After providing all the funding for The Brain from Top to Bottom for over 10 years, the CIHR Institute of Neurosciences, Mental Health and Addiction informed us that because of budget cuts, they were going to be forced to stop sponsoring us as of March 31st, 2013.

We have approached a number of organizations, all of which have recognized the value of our work. But we have not managed to find the funding we need. We must therefore ask our readers for donations so that we can continue updating and adding new content to The Brain from Top to Bottom web site and blog.

Please, rest assured that we are doing our utmost to continue our mission of providing the general public with the best possible information about the brain and neuroscience in the original spirit of the Internet: the desire to share information free of charge and with no adverstising.

Whether your support is moral, financial, or both, thank you from the bottom of our hearts!

Bruno Dubuc, Patrick Robert, Denis Paquet, and Al Daigen

Wednesday, 24 July 2013
Oligomers Help Us Keep Our Memories

A protein whose molecules have the special ability to stack on top of one another, somewhat like egg cartons, and thus form short, highly stable chains (oligomers), may well play a key role in the mechanisms by which we maintain lasting memories.

Indeed, there is always something magical about remembering something that you haven’t thought about in years. But physically speaking, in what form is the corresponding memory trace maintained in your brain over all that time? Neurobiologists know that the whole process occurs in the synapses (the plastic connections between neurons) and have described molecular mechanisms such as long-term potentiation that partly explain this plasticity.

But some pieces of this puzzle are still missing, in particular as regards the molecular phenomena that can withstand the ravages of time in a molecular environment that is constantly being demolished and rebuilt. However, as reported in the January 27, 2012 issue of the journal Cell, a study by Amitabha Majumdar and his research team has identified a likely mechanism behind the stability of memory traces.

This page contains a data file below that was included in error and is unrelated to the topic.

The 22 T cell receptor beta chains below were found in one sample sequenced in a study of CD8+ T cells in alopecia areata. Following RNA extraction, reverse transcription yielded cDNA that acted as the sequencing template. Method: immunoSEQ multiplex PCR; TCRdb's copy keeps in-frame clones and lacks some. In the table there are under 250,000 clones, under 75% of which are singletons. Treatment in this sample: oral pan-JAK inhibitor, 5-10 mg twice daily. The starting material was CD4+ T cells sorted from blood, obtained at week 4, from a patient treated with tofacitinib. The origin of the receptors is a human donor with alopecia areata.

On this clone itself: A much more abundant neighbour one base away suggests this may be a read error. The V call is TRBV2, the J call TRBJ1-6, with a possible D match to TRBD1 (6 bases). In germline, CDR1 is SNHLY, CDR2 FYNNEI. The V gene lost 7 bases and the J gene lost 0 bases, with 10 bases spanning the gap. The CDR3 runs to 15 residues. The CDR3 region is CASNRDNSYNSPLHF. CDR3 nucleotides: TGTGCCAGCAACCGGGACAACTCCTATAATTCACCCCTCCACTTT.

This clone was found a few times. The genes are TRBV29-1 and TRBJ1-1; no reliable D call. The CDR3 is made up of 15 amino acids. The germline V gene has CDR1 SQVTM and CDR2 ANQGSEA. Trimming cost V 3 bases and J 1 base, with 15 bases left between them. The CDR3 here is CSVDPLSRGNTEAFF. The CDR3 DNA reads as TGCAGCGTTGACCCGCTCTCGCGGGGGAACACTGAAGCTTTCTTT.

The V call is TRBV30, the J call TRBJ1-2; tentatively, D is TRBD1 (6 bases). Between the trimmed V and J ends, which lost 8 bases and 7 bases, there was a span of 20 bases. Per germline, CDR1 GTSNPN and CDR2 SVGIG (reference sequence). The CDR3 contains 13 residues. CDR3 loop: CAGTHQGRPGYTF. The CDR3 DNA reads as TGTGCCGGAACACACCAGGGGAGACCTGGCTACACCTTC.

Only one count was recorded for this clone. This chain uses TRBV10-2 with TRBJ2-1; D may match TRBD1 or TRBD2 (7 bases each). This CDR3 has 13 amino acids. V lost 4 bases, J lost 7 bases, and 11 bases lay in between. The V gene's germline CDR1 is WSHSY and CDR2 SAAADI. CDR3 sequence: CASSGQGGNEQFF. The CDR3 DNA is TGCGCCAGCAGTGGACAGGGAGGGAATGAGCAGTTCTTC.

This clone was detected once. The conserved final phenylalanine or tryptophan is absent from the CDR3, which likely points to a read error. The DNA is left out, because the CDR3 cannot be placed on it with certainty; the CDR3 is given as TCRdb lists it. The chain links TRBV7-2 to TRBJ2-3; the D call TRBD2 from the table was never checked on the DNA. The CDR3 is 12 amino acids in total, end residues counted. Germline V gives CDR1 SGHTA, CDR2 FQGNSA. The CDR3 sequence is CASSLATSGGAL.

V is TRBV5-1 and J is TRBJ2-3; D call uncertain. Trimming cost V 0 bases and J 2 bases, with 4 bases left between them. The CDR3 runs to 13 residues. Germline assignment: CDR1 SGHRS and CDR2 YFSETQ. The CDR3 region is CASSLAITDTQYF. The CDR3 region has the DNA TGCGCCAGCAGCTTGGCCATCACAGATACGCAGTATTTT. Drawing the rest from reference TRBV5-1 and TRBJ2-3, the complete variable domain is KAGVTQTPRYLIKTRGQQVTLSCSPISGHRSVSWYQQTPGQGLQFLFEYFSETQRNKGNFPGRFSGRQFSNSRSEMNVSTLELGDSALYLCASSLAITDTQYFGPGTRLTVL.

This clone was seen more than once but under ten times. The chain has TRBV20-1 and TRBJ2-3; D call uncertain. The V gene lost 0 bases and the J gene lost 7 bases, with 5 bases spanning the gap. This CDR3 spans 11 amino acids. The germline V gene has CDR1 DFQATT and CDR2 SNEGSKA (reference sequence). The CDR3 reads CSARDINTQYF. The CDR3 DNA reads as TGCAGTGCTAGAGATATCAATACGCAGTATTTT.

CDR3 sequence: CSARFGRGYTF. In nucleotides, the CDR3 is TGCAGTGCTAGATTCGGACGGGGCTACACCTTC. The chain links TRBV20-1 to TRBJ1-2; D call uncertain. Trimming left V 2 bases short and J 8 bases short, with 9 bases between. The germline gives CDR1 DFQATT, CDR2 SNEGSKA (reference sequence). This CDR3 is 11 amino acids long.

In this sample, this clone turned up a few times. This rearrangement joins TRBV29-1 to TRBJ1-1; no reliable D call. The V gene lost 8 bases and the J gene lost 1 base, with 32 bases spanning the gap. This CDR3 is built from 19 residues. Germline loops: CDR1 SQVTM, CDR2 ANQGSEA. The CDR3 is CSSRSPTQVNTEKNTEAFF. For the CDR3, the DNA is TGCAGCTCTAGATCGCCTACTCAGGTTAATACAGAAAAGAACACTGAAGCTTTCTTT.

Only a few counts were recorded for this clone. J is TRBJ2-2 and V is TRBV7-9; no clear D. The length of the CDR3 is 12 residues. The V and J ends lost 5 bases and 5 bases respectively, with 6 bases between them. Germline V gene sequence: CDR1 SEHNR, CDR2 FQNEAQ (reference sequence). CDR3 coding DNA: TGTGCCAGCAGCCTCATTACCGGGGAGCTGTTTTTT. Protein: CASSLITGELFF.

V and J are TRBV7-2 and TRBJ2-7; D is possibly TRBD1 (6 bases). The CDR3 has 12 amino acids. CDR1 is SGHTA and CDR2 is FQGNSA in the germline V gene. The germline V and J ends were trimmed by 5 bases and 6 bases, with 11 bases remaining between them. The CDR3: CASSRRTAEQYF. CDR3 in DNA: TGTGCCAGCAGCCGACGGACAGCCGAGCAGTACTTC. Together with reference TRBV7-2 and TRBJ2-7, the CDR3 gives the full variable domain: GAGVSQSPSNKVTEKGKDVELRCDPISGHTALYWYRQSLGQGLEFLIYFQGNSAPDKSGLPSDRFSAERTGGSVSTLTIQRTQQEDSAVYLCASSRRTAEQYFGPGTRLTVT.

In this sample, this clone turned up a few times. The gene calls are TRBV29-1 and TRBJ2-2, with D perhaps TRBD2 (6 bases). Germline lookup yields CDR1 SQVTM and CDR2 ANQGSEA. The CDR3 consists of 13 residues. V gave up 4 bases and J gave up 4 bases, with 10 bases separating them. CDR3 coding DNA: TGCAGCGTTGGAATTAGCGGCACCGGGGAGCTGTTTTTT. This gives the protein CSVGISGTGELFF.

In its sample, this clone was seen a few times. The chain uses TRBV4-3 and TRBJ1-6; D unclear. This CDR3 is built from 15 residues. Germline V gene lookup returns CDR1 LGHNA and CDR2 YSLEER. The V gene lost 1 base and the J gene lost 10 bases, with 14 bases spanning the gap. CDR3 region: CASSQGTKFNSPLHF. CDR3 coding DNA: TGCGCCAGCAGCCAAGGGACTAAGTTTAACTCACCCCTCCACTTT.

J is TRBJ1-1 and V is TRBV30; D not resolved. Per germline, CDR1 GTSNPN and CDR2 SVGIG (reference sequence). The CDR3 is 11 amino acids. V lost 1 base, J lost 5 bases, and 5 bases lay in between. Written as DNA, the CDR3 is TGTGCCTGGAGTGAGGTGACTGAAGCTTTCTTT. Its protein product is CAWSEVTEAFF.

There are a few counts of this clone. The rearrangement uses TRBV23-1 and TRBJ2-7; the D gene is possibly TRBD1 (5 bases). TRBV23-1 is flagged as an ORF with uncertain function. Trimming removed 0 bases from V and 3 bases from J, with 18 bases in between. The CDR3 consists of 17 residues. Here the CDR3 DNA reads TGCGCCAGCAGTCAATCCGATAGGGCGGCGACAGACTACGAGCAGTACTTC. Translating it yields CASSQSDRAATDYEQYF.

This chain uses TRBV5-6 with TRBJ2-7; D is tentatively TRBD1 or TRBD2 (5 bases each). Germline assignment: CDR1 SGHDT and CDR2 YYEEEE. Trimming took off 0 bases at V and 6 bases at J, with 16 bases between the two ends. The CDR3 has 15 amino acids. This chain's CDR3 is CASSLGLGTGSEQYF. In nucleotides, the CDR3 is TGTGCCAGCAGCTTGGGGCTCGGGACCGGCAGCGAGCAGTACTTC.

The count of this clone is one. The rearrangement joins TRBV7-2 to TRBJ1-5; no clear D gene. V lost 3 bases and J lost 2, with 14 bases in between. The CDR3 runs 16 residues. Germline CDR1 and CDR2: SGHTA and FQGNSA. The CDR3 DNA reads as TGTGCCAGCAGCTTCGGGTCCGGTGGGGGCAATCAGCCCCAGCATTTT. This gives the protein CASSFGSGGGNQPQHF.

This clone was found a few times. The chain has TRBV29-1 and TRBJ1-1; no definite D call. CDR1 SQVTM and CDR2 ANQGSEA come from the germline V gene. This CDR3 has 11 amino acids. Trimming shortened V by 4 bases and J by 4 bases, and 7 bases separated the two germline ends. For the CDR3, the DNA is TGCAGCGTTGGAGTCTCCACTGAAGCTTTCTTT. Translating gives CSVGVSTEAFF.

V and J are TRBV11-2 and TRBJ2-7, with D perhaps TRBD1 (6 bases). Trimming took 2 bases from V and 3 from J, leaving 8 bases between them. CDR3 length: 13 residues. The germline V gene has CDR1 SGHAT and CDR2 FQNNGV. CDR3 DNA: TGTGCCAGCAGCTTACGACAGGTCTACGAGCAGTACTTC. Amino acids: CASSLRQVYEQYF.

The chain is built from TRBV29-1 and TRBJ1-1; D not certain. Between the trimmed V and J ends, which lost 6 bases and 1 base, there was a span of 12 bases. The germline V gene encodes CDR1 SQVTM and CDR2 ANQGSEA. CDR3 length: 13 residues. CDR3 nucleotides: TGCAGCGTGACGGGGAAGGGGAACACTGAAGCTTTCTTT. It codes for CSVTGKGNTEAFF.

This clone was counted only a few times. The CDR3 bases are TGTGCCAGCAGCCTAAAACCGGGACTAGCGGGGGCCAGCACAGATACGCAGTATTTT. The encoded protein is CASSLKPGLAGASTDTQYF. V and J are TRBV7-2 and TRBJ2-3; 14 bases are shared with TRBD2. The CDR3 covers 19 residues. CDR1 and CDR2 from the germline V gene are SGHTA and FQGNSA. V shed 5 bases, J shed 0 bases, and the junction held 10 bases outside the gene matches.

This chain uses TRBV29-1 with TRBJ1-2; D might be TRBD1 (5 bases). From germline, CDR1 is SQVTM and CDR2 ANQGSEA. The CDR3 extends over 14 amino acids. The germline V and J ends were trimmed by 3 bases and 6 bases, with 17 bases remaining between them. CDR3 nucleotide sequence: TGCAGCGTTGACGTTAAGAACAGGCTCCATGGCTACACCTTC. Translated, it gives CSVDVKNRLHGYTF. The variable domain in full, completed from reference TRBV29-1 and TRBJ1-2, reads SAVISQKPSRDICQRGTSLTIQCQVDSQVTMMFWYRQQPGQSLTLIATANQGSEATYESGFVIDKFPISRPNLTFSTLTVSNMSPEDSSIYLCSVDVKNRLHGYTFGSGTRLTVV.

This study showed that the quantity of oligomers (the stacked form) of the protein Orb2 in the neurons of the Drosophila fly increases when they are repeatedly stimulated, which simulates learning. Moreover, this increase occurs specifically in the synapses of the neurons. But the most telling manipulation by the researchers in this study was to show that in flies whose gene for the Orb2 protein has been mutated so that it cannot form oligomers, the ability to form long-term memories is lost.

The next challenge will be to show how long the Orb2 oligomers have to stay there to keep the memory trace accessible. The hypothesis is that they have to stay there forever, which they can do precisely because of their constant ability to stack on top of one another and thus keep the chain of oligomers intact over time.

This same ability is also found in other proteins that are associated with neuronal dysfunctions such as Alzheimer’s disease, in which the beta-amyloid protein occurs, as does Orb2, in two forms: one that has a strong propensity to form oligomers and another that is more inert. According to the authors of this study, Parkinson’s disease, Huntington’s disease and other diseases caused by prions, such as Creutzfeldt-Jakob disease, may also depend on the brain’s being perhaps too hospitable an environment for the formation of oligomers—a mechanism which, as we have just seen, can be highly useful in other respects.

i_lien Making Memories Last: Prion-Like Protein Plays Key Role in Storing Long-Term Memories
a_lien Critical Role of Amyloid-like Oligomers of Drosophila Orb2 in the Persistence of Memory

Memory and the Brain, Mental Disorders | No comments

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